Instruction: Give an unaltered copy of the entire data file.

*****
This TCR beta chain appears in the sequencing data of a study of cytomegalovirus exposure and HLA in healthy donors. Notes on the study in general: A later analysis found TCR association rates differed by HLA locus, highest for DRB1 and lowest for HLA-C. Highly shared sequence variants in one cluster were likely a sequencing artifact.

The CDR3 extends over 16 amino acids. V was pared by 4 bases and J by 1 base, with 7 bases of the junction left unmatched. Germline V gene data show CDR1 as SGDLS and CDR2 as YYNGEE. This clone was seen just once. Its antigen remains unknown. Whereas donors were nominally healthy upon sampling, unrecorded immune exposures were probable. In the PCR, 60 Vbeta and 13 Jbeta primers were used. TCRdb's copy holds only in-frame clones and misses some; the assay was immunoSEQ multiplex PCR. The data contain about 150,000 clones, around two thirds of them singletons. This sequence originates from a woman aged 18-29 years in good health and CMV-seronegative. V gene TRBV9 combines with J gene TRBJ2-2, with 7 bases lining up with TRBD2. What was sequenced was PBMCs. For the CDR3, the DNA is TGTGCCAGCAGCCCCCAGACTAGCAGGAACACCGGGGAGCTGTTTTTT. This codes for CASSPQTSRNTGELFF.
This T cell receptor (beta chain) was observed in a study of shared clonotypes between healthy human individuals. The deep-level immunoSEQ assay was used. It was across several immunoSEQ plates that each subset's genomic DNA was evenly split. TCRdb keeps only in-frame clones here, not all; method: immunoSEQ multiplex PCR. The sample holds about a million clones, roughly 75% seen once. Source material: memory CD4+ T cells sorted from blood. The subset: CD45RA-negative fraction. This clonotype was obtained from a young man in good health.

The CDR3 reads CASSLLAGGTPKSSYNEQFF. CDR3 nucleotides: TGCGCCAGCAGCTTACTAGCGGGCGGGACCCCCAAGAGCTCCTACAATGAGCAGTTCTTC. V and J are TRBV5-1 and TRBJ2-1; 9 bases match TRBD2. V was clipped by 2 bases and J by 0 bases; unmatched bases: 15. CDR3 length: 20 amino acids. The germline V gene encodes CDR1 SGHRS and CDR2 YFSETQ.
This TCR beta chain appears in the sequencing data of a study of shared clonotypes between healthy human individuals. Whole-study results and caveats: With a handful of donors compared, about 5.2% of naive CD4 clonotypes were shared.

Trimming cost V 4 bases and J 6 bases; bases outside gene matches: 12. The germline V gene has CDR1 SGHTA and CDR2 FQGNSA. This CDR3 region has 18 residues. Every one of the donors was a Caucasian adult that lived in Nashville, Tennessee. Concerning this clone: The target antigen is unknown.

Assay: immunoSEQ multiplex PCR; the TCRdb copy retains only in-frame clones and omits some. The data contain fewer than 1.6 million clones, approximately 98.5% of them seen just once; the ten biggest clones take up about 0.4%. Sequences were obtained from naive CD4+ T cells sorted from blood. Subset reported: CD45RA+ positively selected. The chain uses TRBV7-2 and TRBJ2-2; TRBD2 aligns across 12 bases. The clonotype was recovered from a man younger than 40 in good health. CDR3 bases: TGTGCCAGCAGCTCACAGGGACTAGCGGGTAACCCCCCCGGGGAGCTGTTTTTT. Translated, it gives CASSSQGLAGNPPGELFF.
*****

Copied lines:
This TCR beta chain appears in the sequencing data of a study of cytomegalovirus exposure and HLA in healthy donors. Notes on the study in general: A later analysis found TCR association rates differed by HLA locus, highest for DRB1 and lowest for HLA-C. Highly shared sequence variants in one cluster were likely a sequencing artifact.

The CDR3 extends over 16 amino acids. V was pared by 4 bases and J by 1 base, with 7 bases of the junction left unmatched. Germline V gene data show CDR1 as SGDLS and CDR2 as YYNGEE. This clone was seen just once. Its antigen remains unknown. Whereas donors were nominally healthy upon sampling, unrecorded immune exposures were probable. In the PCR, 60 Vbeta and 13 Jbeta primers were used. TCRdb's copy holds only in-frame clones and misses some; the assay was immunoSEQ multiplex PCR. The data contain about 150,000 clones, around two thirds of them singletons. This sequence originates from a woman aged 18-29 years in good health and CMV-seronegative. V gene TRBV9 combines with J gene TRBJ2-2, with 7 bases lining up with TRBD2. What was sequenced was PBMCs. For the CDR3, the DNA is TGTGCCAGCAGCCCCCAGACTAGCAGGAACACCGGGGAGCTGTTTTTT. This codes for CASSPQTSRNTGELFF.
This T cell receptor (beta chain) was observed in a study of shared clonotypes between healthy human individuals. The deep-level immunoSEQ assay was used. It was across several immunoSEQ plates that each subset's genomic DNA was evenly split. TCRdb keeps only in-frame clones here, not all; method: immunoSEQ multiplex PCR. The sample holds about a million clones, roughly 75% seen once. Source material: memory CD4+ T cells sorted from blood. The subset: CD45RA-negative fraction. This clonotype was obtained from a young man in good health.

The CDR3 reads CASSLLAGGTPKSSYNEQFF. CDR3 nucleotides: TGCGCCAGCAGCTTACTAGCGGGCGGGACCCCCAAGAGCTCCTACAATGAGCAGTTCTTC. V and J are TRBV5-1 and TRBJ2-1; 9 bases match TRBD2. V was clipped by 2 bases and J by 0 bases; unmatched bases: 15. CDR3 length: 20 amino acids. The germline V gene encodes CDR1 SGHRS and CDR2 YFSETQ.
This TCR beta chain appears in the sequencing data of a study of shared clonotypes between healthy human individuals. Whole-study results and caveats: With a handful of donors compared, about 5.2% of naive CD4 clonotypes were shared.

Trimming cost V 4 bases and J 6 bases; bases outside gene matches: 12. The germline V gene has CDR1 SGHTA and CDR2 FQGNSA. This CDR3 region has 18 residues. Every one of the donors was a Caucasian adult that lived in Nashville, Tennessee. Concerning this clone: The target antigen is unknown.

Assay: immunoSEQ multiplex PCR; the TCRdb copy retains only in-frame clones and omits some. The data contain fewer than 1.6 million clones, approximately 98.5% of them seen just once; the ten biggest clones take up about 0.4%. Sequences were obtained from naive CD4+ T cells sorted from blood. Subset reported: CD45RA+ positively selected. The chain uses TRBV7-2 and TRBJ2-2; TRBD2 aligns across 12 bases. The clonotype was recovered from a man younger than 40 in good health. CDR3 bases: TGTGCCAGCAGCTCACAGGGACTAGCGGGTAACCCCCCCGGGGAGCTGTTTTTT. Translated, it gives CASSSQGLAGNPPGELFF.